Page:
Surface Reaction in Thin Film Formation of Si1－xGex Alloys on Si(100) by Electron-Cyclotron-Resonance Ar Plasma Chemical Vapor Deposition without Substrate Heating
Low-temperature epitaxial growth process of group IV semiconductors (e.g. Si, Si1-xGex and Ge) is important for quantum-effect nano heterostructures of group IV semiconductors especially with suppressed intermixing at heterointerfaces . Plasma CVD process is one of the candidates for low-temperature epitaxial growth of group IV semiconductors [2-4]. Recently, epitaxial growth of Si1-xGex alloy on Si(100) by surface reaction under electron-cyclotron resonance (ECR) Ar-plasma irradiation has been found, and it has been clarified that Ge fraction of Si1-xGex thin film is in good agreement with gas mixture ratio and that the surface reaction is slightly enhanced by increase of Ge in the films . In this work, in order to control the surface reaction precisely for the better film quality and to obtain a high-quality quantum well heterostructure by our ECR Ar plasma CVD, partial pressure dependence of the reaction enhancement effect by Ge and Si cap layer deposition on Si1-xGex were investigated continuously. In this paper, typical new experimental results of Si1-xGex thin film formation including crystal quality and hydrogen incorporation are reported.
By using ECR Ar plasma CVD without substrate heating (Fig. 1), Si, Si1-xGex alloy and Ge films were deposited directly on the dilute-HF-treated Si (100) by the reaction of GeH4 and SiH4 under ECR low-energy Ar-plasma irradiation . Microwave power was 200W and Ar partial pressure was 2.1 Pa. The substrate temperature was suppressed below 50oC during plasma exposure even for a few hundred seconds . Especially for evaluation of Ge fraction, crystallinity, lattice strain and hydrogen incorporation, X-ray photoelectron spectroscopy, reflection high-energy electron diffraction, high-resolution X-ray diffraction and Fourier-transform infrared spectroscopy, respectively.
3. Results and discussion
Fig. 2 shows the dependence of rate coefficient [(Si1-xGex deposition rate) × (Ge or Si fraction) / (partial pressure of GeH4 or SiH4 (PGeH4 or PSiH4))] in the Si1-xGex deposition on (a) PGeH4 and (b) PSiH4. Here, it should be noted that the rate coefficient is considered to be proportional to a decomposition probability of a GeH4 or SiH4 molecule arriving at surface. It is clear that, by increasing PGeH4 or decreasing PSiH4, the rate coefficients tend to become larger (Fig. 2). Although this tendency is apparently related to increase of Ge fraction in a larger Ge fraction region above x=0.5 (as reported previously ), it is additionally clear that the tendency is strongly dependent on a combination of PGeH4 and PSiH4 (Fig. 3(a)). Here, it should be noted that the larger increase of rate coefficients can be observed in a condition with the smaller change of Ge. From a view point that incident Ar plasma (ions and radicals) causes surface reaction, deposition rate is considered to be another important factor in the above strong dependence, because contribution of Ar plasma to decomposition of one molecule can be varied by change of deposition rate. From dependence of the rate coefficient on deposition rate (Fig. 3(b)), it is clear that increase of rate coefficients occurs in largely different region of deposition rate. Therefore, it is suggested that the change of rate coefficients depends not only on Ge fraction at surface but also on plasma irradiation condition as well as deposition rate. Additionally, it has been also found that amount of incorporated hydrogen in the Si1-xGex films epitaxially grown on Si(100) is as small as the order of detection limit of our FT-IR measurements (about 1020 cm-3) or below. Furthermore, it has been also confirmed that, by utilizing the surface reaction of SiH4 under ECR Ar plasma irradiation, a Si cap layer can be epitaxially grown on the strained Si0.50Ge0.50films lattice-matched to Si(100) and the strain is hardly relaxed. From this result, our ECR Ar plasma CVD process is expected to be applicable to quantum well heterostructure formation with suppressed intermixing.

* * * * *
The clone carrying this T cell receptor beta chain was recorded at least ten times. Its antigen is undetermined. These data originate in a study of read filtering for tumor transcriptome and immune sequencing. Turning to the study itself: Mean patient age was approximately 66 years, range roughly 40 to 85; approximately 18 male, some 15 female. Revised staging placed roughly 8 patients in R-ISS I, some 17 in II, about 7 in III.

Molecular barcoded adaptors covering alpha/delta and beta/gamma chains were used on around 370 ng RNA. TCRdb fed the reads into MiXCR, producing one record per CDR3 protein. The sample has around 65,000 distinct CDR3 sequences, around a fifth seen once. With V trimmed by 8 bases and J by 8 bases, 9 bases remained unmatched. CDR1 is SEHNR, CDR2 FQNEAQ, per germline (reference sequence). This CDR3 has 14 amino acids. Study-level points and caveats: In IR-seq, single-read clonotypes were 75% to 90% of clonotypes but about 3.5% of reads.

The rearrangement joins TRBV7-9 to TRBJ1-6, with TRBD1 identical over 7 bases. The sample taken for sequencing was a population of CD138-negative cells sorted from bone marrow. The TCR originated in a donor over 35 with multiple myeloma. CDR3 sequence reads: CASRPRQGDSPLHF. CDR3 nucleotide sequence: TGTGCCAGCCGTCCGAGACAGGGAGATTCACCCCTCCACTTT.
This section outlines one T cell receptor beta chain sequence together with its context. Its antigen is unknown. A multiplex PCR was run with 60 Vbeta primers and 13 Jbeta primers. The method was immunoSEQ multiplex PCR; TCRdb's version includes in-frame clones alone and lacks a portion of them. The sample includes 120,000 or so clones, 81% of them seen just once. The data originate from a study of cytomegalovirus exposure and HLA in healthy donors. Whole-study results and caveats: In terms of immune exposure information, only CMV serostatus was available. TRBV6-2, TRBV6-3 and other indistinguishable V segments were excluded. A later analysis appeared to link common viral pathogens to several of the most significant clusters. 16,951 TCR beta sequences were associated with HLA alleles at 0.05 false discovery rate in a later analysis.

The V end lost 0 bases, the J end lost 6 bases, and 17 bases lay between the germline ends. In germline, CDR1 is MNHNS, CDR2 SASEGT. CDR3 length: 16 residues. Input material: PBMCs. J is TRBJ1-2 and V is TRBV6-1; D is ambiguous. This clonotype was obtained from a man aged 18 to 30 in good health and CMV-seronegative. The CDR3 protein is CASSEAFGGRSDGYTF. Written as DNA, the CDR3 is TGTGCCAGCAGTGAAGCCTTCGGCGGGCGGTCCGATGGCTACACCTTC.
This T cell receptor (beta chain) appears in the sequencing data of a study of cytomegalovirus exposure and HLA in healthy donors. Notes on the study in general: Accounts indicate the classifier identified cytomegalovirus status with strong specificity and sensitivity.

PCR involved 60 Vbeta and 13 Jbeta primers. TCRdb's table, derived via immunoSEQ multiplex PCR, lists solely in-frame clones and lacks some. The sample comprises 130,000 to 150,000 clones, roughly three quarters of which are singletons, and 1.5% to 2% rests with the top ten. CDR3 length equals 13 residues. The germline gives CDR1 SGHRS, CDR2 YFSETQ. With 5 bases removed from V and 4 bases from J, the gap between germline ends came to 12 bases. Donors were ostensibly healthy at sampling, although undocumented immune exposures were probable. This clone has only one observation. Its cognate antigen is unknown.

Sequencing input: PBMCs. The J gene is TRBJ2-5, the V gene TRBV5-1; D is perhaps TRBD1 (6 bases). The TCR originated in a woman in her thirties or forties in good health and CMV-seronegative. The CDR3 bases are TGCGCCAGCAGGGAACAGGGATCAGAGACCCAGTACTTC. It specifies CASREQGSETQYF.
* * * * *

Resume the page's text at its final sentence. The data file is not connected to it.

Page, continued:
This study was partially supported by a Grant-in-Aid for Scientific Research from the Ministry of Education, Culture, Sports, Science and Technology of Japan and the Japan Society for the Promotion of Science (JSPS) Core-to-Core Program, A. Advanced Research Networks “International Collaborative Research Center on Atomically Controlled Processing for Ultralarge Scale Integration”.
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